Mulberry (Tupelo P, 2006) and This Nest, Swift Passerine (Tupelo P, 2009), Dan Beachy-Quick
The silkworm, the larval form of Bombyx mori, feeds on mulberry leaves almost exclusively, transmuting them into the 1000 to 3000 feet of silken thread that forms its cocoon – and which later, boiled, unraveled, cleaned, woven, & dyed, make scarves tunics & Wall Street traders' shirts. In Dan Beachy-Quick's Mulberry, the worm's process becomes a figure for the poet's transmutation of his own reading & his experience from the wild disorderly to the woven texture of the poem. Lordy, you say, another poem about poem-making! Haven't the centuries of makars inflicted the tortuous accounts of their own compositional processes on us long enough?
But Mulberry, like Wordworth's Prelude, is only in part a poem about the formation of the poet's mind – or rather, the formation of the poet's mind, the movement of his restless sensibility as he devours texts & experience, is synechdoche for the formation of the human mind in general. Mulberry exemplifies how the poet takes in the outside – books, nature, the lived life – and transmutes it into intricately woven iridescence; but it also exemplifies the constant interchange of outside & inside & outside again that is the human life, however buried those processes may be.
Beachy-Quick's extraordinary lyricism was evident from his first book, North True South Bright (Alice James Books, 2003); if anything his ear has grown more delicate in Mulberry and This Nest, Swift Passerine. "Passerine" is a bird – the name derives from Latin passer, sparrow – a "perching" bird, a "songbird." Where Mulberry figures the poet as humble caterpillar, munching leaves and metamorphosing them into silk, This Nest – a far bolder, wide-ranging, book – melds the traditional figure of the poet as transient songbird with an eco-centric conception of the poet's task as the building of a variegated and beautiful – not to mention liveable – nest, a nest formed out of the bits & pieces of experience, of previous texts, of philosophies & traditional wisdoms.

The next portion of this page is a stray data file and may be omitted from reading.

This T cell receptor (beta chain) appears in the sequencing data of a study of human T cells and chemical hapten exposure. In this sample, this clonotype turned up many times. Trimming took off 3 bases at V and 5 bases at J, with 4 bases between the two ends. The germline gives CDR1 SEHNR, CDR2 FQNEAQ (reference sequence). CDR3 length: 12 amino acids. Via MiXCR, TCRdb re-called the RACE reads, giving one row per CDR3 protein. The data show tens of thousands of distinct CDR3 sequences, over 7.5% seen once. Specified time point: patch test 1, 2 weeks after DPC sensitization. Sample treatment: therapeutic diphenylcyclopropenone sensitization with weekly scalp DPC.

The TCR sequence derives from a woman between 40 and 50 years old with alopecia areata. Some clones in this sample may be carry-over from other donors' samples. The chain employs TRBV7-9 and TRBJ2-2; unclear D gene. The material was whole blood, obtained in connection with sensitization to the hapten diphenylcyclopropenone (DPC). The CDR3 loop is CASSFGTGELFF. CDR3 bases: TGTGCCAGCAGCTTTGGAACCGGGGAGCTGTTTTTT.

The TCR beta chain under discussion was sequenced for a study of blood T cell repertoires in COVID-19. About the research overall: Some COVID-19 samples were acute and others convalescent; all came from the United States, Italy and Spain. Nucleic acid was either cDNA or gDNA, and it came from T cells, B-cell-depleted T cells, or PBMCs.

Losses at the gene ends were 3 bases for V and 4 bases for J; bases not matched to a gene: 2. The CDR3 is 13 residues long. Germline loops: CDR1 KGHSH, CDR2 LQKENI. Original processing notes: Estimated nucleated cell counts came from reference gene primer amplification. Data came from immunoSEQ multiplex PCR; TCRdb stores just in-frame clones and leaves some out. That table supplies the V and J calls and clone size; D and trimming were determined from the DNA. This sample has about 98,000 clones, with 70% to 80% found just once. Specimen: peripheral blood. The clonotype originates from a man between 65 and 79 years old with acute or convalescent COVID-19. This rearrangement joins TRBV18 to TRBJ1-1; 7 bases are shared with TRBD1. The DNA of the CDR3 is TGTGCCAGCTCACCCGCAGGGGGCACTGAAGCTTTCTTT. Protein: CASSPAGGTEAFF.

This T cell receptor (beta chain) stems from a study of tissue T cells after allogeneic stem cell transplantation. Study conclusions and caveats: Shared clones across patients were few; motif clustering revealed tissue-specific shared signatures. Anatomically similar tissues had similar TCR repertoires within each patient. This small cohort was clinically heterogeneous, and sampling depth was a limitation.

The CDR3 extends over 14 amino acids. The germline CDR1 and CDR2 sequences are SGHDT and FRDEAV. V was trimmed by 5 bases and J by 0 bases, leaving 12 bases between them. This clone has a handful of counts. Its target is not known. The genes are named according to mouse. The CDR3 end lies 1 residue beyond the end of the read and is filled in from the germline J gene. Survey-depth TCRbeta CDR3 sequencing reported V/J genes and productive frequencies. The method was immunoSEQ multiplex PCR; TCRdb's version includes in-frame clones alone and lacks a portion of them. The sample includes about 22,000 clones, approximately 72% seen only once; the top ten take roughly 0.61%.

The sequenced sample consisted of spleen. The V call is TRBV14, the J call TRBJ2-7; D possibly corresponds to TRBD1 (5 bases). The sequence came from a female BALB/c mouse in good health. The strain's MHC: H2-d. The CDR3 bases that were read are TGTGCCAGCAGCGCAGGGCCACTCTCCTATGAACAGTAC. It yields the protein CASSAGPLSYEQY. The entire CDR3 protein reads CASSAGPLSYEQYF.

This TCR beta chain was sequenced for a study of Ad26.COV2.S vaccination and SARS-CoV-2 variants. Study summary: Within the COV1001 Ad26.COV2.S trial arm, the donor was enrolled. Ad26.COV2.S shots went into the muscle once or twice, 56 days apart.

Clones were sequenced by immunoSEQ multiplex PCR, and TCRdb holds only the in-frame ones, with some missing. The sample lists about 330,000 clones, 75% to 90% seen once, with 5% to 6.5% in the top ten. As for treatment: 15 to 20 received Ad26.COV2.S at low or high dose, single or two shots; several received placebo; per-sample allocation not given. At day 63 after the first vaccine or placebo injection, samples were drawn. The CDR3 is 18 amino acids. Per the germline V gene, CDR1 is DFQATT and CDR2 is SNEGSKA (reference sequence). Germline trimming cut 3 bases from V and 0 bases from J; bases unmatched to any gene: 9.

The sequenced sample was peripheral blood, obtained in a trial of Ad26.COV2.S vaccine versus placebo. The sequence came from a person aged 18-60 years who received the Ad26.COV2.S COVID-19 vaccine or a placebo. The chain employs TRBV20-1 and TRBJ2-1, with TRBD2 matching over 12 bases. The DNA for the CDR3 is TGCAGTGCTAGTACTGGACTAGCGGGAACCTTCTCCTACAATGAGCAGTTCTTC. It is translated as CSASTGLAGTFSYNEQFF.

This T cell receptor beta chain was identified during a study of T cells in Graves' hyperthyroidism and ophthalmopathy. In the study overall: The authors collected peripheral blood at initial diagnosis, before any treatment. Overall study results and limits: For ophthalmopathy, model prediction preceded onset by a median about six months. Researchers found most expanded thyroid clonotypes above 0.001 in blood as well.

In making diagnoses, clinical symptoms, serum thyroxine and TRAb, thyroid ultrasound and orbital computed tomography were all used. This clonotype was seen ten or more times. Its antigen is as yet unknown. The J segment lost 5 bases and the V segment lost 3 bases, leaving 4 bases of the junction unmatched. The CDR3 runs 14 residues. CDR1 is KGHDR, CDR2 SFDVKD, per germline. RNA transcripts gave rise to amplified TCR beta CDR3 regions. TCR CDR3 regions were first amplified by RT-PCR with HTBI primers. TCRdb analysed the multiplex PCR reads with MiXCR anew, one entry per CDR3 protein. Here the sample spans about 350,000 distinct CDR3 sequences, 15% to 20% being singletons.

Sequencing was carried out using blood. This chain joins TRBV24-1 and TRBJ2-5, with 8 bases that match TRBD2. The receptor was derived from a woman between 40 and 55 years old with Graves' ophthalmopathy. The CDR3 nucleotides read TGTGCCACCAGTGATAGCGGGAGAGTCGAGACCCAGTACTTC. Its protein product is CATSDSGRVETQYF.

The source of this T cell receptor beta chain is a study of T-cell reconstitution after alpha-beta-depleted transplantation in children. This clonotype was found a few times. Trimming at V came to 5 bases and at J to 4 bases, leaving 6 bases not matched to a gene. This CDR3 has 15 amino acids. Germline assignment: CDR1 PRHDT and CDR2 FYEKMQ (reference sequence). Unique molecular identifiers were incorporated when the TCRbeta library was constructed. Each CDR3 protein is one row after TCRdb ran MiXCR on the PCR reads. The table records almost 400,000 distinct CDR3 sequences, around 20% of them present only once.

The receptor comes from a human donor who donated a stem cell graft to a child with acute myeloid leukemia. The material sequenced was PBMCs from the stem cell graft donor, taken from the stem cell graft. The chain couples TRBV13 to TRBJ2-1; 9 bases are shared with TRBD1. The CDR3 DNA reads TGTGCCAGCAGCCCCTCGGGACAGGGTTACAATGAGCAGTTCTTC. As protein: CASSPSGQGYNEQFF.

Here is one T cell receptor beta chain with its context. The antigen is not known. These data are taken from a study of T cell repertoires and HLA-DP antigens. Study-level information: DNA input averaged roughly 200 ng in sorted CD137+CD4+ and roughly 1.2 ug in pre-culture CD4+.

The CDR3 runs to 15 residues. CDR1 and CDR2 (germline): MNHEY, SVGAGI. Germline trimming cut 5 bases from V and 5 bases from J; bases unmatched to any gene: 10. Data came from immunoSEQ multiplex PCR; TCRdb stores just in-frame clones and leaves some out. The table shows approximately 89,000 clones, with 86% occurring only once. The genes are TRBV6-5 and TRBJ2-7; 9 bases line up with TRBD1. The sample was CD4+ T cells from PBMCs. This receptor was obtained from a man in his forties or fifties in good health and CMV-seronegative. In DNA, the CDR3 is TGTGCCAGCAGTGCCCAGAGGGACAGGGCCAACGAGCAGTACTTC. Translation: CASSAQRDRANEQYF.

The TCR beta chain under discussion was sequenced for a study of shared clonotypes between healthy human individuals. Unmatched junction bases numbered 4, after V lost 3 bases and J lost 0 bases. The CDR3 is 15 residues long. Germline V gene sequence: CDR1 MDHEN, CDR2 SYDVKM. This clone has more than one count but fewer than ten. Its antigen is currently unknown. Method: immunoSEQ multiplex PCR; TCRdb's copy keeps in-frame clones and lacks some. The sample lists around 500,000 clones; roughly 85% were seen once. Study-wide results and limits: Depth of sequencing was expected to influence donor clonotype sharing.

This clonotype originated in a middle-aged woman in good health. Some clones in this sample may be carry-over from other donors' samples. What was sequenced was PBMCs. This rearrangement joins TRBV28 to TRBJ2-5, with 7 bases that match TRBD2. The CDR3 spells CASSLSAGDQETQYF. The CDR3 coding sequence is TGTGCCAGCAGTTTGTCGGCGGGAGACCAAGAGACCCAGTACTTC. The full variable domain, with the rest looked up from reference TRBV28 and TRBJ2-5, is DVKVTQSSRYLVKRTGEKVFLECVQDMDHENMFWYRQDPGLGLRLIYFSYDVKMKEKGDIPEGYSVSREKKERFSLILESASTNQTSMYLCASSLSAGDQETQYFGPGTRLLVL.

I hear a great deal of Ronald Johnson in This Nest; at times, indeed, the book reads like a 21st-century version of Johnson's The Book of the Green Man (1967). Johnson & Beachy-Quick share many points of reference: Thoreau, William & Dorothy Wordsworth, the general milieu of British nature-romanticism. But the ambition of This Nest pushes well beyond the careful naturalism and (sometimes 2nd-hand) nature mysticism of Green Man: Beachy-Quick is out to weave an encompassing tapesterial picture of the sparrow-poet in nature, something more akin to the mind-blowing cosmological stew of Johnson's ARK (which Beachy-Quick indeed cites). This Nest enfolds not merely the naturalism and Naturphilosophie of Thoreau & the Wordsworths, but swatches of Martin Buber, bits of Heidegger, Emerson, Weil, Traherne, usw. All is a kind of beautiful winding-together of fragments, bound & woven with Beachy-Quick's own precise verbal music, to form a lyrical, musical dwelling-place.
Ovid's Echo & Narcissus, the disembodied voice & the self-enraptured observer, play constant counterpoint, a Wordsworth-like questioning of whether our enraptured staring into nature is anything more than a self-obsession. As Wordsworth & Johnson would answer, & as Beachy-Quick assents, we do indeed see ourselves when we look into nature – but we see ourselves precisely as part and parcel of the nature's interlinked processes. Yes, natura naturata, LZ would say (echoing his blessed Spinoza), but natura naturans at the same time.